We are comprised of a diverse membership of people ranging from those who reminisce about the days of movie palace organs, to the young, who see the instrument as a very big computer or an i-phone on which their fingers fly as they turn out music that cannot be produced in any other way.
Some of us are engineers who devise ways to take old telephone switchboard type keying and re-configure it into miniaturized solid state controls.
Some of us are skilled at organ restoration.
Some of us are players of these marvelous instruments.
Some are excellent listeners of the lush, full sound of the orchestral voices represented by ranks of pipes and real percussion instruments.
But all of us are volunteers and apprentices who work to bring a nearly hundred-year old musical instrument into the current listening scene. Interestingly, a pipe organ may have evolved, but still is powered by air, exactly as it was hundreds of years ago.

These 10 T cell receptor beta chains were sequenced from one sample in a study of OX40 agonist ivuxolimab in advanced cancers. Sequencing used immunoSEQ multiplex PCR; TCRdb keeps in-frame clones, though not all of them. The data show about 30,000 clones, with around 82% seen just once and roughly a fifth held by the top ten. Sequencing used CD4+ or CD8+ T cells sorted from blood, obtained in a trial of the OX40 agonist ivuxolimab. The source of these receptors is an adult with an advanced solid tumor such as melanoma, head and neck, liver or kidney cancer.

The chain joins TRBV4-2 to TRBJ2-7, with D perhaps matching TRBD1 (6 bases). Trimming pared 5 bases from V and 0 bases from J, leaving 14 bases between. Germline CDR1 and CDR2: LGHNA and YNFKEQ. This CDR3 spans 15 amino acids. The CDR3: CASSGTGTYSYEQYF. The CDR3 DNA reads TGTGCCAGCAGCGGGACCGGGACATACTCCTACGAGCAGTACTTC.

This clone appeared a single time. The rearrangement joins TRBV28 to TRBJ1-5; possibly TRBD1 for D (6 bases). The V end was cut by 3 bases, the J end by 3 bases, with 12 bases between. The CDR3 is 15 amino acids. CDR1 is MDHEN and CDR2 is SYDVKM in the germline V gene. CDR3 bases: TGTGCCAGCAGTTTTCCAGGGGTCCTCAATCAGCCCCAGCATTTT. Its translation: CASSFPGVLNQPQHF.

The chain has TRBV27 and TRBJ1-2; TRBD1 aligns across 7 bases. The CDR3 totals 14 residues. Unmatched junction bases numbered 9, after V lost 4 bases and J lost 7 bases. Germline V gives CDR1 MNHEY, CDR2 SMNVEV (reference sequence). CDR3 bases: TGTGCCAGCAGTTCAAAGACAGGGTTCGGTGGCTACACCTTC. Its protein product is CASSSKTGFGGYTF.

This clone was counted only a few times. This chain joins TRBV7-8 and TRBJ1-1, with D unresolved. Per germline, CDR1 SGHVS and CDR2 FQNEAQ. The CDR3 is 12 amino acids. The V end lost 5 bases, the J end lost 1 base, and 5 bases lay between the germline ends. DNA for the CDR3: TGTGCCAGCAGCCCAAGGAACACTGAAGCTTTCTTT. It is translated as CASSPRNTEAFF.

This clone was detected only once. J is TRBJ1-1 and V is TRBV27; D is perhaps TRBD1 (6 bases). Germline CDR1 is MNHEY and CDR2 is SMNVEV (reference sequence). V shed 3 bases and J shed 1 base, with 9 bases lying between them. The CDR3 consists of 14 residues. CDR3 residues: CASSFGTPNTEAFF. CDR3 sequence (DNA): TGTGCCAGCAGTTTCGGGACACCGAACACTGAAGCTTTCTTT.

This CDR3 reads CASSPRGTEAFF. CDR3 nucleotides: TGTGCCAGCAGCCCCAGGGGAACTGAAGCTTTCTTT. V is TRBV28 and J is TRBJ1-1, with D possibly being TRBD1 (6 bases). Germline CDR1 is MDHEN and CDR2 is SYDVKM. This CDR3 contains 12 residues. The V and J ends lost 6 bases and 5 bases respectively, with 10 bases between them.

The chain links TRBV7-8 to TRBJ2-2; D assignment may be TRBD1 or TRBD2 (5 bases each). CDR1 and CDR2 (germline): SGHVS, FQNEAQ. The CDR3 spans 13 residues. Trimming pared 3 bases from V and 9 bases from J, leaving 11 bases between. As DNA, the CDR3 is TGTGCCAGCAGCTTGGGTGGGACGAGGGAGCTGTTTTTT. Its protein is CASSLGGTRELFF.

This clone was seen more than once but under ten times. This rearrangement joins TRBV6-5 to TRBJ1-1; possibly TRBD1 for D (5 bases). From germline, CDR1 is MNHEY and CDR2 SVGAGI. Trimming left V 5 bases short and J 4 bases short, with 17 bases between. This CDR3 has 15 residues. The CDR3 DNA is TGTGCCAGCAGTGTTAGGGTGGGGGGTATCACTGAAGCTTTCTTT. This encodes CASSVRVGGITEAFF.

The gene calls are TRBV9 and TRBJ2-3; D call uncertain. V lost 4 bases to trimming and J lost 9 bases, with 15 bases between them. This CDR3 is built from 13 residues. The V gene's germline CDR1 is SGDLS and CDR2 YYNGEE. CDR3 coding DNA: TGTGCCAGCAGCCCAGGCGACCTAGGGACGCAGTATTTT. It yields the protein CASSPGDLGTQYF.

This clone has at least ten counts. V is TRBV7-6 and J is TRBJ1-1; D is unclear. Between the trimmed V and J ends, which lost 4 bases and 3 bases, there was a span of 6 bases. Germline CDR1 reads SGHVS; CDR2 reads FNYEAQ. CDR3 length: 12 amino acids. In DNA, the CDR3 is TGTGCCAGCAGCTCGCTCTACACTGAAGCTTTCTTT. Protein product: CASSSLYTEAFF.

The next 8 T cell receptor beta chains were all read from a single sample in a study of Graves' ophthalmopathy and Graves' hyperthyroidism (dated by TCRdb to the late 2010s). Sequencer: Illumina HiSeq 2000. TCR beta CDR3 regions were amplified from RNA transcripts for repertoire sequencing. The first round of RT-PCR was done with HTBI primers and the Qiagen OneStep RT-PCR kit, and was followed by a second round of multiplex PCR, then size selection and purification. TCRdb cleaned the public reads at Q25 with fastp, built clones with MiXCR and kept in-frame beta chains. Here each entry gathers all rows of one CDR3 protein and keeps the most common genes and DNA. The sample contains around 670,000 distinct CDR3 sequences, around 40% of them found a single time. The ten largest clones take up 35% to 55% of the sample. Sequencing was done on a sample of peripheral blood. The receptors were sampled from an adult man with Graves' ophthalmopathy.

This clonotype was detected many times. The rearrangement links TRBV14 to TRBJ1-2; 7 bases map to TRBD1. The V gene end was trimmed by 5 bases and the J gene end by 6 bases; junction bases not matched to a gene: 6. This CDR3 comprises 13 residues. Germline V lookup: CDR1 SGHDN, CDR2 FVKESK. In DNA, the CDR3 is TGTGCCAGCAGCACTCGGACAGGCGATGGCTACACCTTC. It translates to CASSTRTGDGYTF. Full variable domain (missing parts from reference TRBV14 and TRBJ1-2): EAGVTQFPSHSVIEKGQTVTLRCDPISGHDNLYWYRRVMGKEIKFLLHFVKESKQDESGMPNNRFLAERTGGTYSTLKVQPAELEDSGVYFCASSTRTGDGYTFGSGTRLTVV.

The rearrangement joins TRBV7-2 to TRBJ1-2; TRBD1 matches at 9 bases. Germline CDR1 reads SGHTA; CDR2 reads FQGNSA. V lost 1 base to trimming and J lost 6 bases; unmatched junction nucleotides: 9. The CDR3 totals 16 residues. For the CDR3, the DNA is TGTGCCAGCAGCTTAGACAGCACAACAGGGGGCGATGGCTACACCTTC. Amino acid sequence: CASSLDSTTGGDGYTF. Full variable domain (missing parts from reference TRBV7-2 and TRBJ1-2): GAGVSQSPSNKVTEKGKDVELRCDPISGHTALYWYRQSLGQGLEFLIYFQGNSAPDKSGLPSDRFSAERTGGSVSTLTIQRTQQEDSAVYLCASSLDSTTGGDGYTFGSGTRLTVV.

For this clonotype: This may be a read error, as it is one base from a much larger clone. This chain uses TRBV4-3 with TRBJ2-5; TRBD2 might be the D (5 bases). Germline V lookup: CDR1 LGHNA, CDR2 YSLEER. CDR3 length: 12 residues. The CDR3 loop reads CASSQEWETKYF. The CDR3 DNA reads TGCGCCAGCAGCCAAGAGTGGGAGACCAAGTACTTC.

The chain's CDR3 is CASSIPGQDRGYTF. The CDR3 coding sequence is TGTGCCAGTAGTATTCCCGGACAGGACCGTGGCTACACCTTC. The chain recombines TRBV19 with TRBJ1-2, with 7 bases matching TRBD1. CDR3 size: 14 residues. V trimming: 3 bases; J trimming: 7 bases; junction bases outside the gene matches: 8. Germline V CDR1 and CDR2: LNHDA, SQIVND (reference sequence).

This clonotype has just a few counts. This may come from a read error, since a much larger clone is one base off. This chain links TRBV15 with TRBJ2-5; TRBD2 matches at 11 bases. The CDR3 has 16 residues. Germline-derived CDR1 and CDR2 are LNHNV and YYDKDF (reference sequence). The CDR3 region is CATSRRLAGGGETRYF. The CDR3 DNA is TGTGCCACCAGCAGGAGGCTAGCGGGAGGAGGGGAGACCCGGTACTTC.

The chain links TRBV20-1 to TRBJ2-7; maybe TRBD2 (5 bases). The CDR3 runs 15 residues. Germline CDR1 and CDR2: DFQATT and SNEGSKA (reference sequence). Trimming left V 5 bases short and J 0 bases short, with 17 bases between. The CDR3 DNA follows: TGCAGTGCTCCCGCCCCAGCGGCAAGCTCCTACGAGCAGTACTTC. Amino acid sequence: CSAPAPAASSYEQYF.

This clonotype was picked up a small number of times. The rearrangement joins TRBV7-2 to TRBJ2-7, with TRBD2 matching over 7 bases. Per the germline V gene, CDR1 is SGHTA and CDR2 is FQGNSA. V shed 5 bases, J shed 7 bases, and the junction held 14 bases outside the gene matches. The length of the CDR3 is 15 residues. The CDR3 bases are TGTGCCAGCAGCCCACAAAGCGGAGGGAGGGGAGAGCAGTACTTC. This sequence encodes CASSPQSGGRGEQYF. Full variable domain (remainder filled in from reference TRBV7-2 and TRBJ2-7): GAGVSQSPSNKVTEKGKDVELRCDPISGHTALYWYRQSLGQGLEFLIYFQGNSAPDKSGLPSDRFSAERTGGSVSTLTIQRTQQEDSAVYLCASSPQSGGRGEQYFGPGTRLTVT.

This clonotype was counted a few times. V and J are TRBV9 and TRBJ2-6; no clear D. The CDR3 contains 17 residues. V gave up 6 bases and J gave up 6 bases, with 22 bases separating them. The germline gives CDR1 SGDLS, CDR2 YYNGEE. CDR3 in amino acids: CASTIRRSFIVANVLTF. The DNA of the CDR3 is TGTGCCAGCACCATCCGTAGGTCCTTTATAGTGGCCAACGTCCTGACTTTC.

The Theatre Pipe Organ or “unit orchestra” as it is sometimes called was so named because it represents one person playing all the instruments in an orchestra from one unit, the organ console.
Today, Theatre Organ music is heard as pre and post show entertainment, in pops concerts, and as the accompaniment for vintage 1920s silent films which are making a resurgence as an art form.
In addition to our love of the orchestral music of the Theatre Pipe Organ, we find lots of time for socialization. Friendships develop as a result of meetings, concerts and workshops, and many of us find ourselves dining, picnicking, boating, traveling, visiting museums and attending other types of musical programs with each other.
Several of our members have been recognized by the American Theatre Organ Society for their expertise in playing performance and in organ restoration. Read about their accomplishments at GSTOS Recognitions. In addition, two of our instruments have been given historic designations by ATOS.
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